She breaks into laughter. "Meanwhile I'm like: 'Did they have knickers? Did they not have knickers? Could there have been a button?' If it is modern day, you just know it and don't even think twice as to whether a character would use a mug or if there would be sugar available …"

Although technically Sheridan has no-one to blame but herself. "I know – it is totally my fault," she grins. "I put my hand up to it. I wouldn't change it, although I do have a new idea for a contemporary series. It won't be for this year, though, because it's too busy."

Life is certainly hectic. Earlier this year, it was announced that STV Productions had snapped up the rights to her Mirabelle Bevan series and plan to turn it into a major detective drama. "It is exciting," she says. "They have got to find a writer first. People keep asking: 'Who is going to play Mirabelle?' but that is still miles away – although I am running a wee list in the back of my diary of all the people who I think could play her."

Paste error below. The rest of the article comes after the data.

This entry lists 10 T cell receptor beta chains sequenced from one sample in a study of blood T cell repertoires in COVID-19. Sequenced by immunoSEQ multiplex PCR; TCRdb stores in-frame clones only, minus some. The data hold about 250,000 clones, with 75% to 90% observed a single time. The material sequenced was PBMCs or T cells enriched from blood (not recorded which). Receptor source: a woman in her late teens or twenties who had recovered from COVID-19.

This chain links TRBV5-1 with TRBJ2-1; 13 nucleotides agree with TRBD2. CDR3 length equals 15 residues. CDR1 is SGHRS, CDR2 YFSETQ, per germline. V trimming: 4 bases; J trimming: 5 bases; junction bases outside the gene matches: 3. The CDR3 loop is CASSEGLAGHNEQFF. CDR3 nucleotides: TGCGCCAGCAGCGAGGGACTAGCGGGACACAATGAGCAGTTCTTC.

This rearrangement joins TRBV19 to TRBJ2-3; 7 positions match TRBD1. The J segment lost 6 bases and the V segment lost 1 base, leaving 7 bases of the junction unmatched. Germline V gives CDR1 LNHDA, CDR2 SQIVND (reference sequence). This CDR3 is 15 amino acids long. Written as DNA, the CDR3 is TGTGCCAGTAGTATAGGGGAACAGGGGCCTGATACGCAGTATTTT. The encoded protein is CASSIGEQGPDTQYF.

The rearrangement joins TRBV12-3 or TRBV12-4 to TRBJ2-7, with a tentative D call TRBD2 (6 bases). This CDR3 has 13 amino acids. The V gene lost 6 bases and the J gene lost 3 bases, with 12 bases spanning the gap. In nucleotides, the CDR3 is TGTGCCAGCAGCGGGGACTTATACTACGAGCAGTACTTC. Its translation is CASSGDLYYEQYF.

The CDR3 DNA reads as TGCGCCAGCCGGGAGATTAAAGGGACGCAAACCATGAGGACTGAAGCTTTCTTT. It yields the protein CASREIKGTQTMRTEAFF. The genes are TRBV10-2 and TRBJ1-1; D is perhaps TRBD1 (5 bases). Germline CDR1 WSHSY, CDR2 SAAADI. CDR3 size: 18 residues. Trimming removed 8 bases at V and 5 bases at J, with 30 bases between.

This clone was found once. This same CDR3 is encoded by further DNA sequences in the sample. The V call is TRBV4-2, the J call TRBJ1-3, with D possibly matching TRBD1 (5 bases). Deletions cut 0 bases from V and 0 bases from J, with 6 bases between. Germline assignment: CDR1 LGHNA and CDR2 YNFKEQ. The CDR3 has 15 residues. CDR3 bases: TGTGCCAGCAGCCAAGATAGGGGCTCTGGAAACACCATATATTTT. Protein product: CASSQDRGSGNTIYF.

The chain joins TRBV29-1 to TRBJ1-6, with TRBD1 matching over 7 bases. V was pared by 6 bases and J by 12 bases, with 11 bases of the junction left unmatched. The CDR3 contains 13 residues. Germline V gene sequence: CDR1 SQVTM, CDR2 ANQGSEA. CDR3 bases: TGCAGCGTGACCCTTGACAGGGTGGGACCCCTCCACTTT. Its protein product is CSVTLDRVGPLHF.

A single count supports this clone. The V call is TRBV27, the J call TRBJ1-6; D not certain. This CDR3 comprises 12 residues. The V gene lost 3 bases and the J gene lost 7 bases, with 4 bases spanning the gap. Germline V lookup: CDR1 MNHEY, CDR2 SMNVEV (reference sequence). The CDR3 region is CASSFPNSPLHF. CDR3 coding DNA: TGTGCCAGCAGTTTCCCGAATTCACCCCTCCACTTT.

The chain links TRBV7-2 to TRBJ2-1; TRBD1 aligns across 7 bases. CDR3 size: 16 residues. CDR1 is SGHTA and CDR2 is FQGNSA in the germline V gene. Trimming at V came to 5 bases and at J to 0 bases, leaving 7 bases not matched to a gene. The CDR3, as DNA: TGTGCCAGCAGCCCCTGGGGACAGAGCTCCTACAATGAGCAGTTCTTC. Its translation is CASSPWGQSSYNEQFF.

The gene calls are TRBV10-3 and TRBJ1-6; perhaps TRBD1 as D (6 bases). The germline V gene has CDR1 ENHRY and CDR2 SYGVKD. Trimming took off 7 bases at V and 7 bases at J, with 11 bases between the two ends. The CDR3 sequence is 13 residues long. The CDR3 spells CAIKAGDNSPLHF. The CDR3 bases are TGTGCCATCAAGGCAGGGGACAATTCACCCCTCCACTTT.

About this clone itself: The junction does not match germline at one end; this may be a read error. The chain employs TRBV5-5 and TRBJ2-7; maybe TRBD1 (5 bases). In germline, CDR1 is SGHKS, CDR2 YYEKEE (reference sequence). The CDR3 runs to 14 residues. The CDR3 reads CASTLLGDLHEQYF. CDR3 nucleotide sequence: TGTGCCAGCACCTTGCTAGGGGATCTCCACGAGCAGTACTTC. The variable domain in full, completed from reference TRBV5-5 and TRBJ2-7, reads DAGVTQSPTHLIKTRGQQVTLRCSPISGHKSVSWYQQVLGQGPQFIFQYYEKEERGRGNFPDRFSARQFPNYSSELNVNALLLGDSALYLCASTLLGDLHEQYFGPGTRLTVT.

Sheridan is apologetically coy when asked about her top picks. "I can't tell you," she says. "Because then if someone else gets it, they will think: 'Oh, you wanted so-and-so.' Sometimes I will be watching telly and take a note of a name, but that is ages away and the main thing is that they find a cracking screenwriter who loves the stories as much as we do."

There are the inevitable comparisons to Ann Cleeves, whose Vera Stanhope detective novels and sextet of Shetland murder mysteries have successfully been adapted for television, but Sheridan insists her own books have a "different feel", preferring to draw parallels with James Runcie's Grantchester series, also set in the 1950s.

"I think there is a difference between historical crime and crime on telly," she says. "Endeavour, Father Brown and Grantchester are a very different feel from Shetland, Vera and Rebus."